Protests in Scotland over education cuts plan
Scottish students have not paid tuition fees for a decade but there is still concern and anger north of the border about the future of higher education.
In central Edinburgh some 300 students protested outside the Liberal Democrats' Scottish headquarters.
The road was closed as they chanted slogans and listened to speeches before handing a letter to staff and marching back to Edinburgh University.
The Scottish government is currently preparing a green paper on the future of higher education.
It is due to be published before the end of the year but ministers have already ruled out a return to up-front tuition fees, leaving a big question mark over how the sector will be funded.
Thousands of students are taking part in marches, walkouts and protest events at universities and colleges across England.
Protesters in Scotland are fearful for the future of Scottish education and angry about moves at Westminster to increase tuition fees in England to £9,000 per year.
Jenna Spence, 20, a sociology student at Edinburgh University, said her vote for the Lib Dems in the general election had been repaid with a "kick in the teeth".
"We're particularly annoyed at Nick Clegg's pledge to vote against any increase in fees," she said, adding: "It's not actually translated in reality."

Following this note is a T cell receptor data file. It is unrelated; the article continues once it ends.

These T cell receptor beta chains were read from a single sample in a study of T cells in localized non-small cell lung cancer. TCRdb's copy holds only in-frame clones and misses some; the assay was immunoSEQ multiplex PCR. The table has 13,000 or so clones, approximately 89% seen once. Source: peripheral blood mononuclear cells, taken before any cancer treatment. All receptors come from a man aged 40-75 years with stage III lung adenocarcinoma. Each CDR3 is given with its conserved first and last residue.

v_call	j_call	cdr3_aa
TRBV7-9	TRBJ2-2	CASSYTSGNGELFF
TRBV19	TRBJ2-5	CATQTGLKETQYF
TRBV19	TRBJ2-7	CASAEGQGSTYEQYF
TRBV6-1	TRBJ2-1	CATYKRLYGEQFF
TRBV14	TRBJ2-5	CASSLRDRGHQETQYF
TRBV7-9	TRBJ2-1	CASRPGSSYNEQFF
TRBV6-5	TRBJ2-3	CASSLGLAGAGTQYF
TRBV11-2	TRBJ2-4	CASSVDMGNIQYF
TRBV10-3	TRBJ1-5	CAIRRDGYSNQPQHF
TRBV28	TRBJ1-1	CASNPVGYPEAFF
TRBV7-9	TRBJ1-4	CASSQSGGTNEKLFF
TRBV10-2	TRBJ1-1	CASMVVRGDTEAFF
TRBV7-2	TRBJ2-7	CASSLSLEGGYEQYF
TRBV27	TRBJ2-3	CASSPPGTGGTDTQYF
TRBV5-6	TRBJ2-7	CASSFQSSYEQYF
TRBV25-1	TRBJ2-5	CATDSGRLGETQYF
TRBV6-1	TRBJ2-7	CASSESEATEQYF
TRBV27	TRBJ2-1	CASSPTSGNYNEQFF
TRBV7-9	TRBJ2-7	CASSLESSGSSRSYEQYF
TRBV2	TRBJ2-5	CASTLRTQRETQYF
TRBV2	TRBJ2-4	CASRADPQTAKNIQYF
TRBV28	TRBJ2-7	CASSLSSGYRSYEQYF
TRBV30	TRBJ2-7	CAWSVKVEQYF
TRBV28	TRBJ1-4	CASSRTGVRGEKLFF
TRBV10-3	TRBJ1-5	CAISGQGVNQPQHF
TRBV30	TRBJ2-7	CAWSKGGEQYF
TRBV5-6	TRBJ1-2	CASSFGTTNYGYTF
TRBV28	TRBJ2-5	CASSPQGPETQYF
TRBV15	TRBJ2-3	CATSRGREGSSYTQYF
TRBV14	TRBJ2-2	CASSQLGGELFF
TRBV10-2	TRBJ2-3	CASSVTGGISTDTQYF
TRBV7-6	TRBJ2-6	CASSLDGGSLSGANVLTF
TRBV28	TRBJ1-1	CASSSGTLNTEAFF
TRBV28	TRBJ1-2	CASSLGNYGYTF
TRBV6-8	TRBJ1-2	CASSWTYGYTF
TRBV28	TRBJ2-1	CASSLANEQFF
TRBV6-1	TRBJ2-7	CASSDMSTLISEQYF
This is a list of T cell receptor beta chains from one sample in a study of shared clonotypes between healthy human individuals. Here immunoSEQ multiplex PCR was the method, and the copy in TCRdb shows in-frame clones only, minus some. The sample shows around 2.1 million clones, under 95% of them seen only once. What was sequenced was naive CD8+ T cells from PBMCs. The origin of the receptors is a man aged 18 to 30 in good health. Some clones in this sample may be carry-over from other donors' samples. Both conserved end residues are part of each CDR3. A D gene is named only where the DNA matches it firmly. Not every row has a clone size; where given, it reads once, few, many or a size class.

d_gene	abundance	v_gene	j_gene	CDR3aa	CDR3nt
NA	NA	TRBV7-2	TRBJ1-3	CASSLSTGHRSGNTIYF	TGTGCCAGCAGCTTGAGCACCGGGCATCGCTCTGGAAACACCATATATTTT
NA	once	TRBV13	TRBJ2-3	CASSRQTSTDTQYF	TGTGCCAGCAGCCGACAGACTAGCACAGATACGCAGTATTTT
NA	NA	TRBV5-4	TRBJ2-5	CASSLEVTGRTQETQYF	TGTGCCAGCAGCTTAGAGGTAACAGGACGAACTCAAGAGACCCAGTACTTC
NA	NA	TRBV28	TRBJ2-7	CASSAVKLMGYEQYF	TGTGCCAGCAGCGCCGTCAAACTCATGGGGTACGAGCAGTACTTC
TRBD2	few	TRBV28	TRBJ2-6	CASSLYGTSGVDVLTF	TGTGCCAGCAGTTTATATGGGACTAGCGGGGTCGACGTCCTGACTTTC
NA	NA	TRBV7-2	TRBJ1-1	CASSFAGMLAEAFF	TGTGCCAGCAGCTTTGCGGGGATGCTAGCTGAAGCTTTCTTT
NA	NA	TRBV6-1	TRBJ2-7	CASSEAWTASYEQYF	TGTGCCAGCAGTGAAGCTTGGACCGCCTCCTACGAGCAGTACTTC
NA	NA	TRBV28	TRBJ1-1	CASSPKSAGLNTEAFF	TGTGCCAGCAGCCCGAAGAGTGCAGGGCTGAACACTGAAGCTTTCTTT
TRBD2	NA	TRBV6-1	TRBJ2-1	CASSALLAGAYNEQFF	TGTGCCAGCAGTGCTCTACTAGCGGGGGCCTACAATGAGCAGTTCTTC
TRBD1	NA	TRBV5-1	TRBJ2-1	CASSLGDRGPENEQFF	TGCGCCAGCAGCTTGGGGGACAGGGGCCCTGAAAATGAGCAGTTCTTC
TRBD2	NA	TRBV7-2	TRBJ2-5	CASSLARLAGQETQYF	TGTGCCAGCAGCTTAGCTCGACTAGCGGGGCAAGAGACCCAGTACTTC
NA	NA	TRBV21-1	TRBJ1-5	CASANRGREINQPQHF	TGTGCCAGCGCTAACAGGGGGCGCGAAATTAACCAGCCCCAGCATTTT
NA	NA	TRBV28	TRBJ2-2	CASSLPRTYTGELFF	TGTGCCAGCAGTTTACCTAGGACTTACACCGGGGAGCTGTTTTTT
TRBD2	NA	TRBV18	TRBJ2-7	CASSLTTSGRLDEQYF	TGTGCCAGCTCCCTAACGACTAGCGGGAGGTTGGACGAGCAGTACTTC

Demonstrations have also taken place in Glasgow, where organisers claimed some 350 students and school pupils marched to the city centre for a rally in George Square.
Brandishing banners bearing the slogan "no cuts", the protesters said they were angry not just about education policy but also about cuts to public services.
Lydia Brownlee, who, as an English student at Glasgow School of Art, pays a fixed-rate fee.
She had painted her face with a dotted line and scissors for the protest.
"I've moved up to Scotland to university and the system up here is so much better," she said.
"There's no pressure when you're going into university thinking, 'I'm going to come out with such a mountain of debt', whereas that is hanging over you in England at the moment."
Her fellow art student, Rosie Hood, added: "We're protesting against the cuts and against the increase in tuition fees.
"The rich might be able to pay it and the people who can make a lot of money when they leave uni might be able to pay it back.
"For so many students it's going to mean huge, huge loans that are going to hang over them for the rest of their working life and we don't think that's fair and we need to stop it."
About 30 students also occupied the Royal College building at Strathclyde University.
The demonstrations in Scotland were organised by anti-cuts campaigners, but the National Union of Students said it supported the message.
Jennifer Cadiz, deputy president of NUS Scotland, argued that the UK government's plans to cut spending on some courses while increasing fees would have a big impact on Scotland.
"The staggering cuts of up to 80% will be passed on to the Scottish government over the next few years," she said.
"Increasing fees to up to £9,000 will saddle Scottish students studying in the rest of the UK with huge levels of debt, and can only increase pressure to increase fees for English and Welsh students studying in Scotland."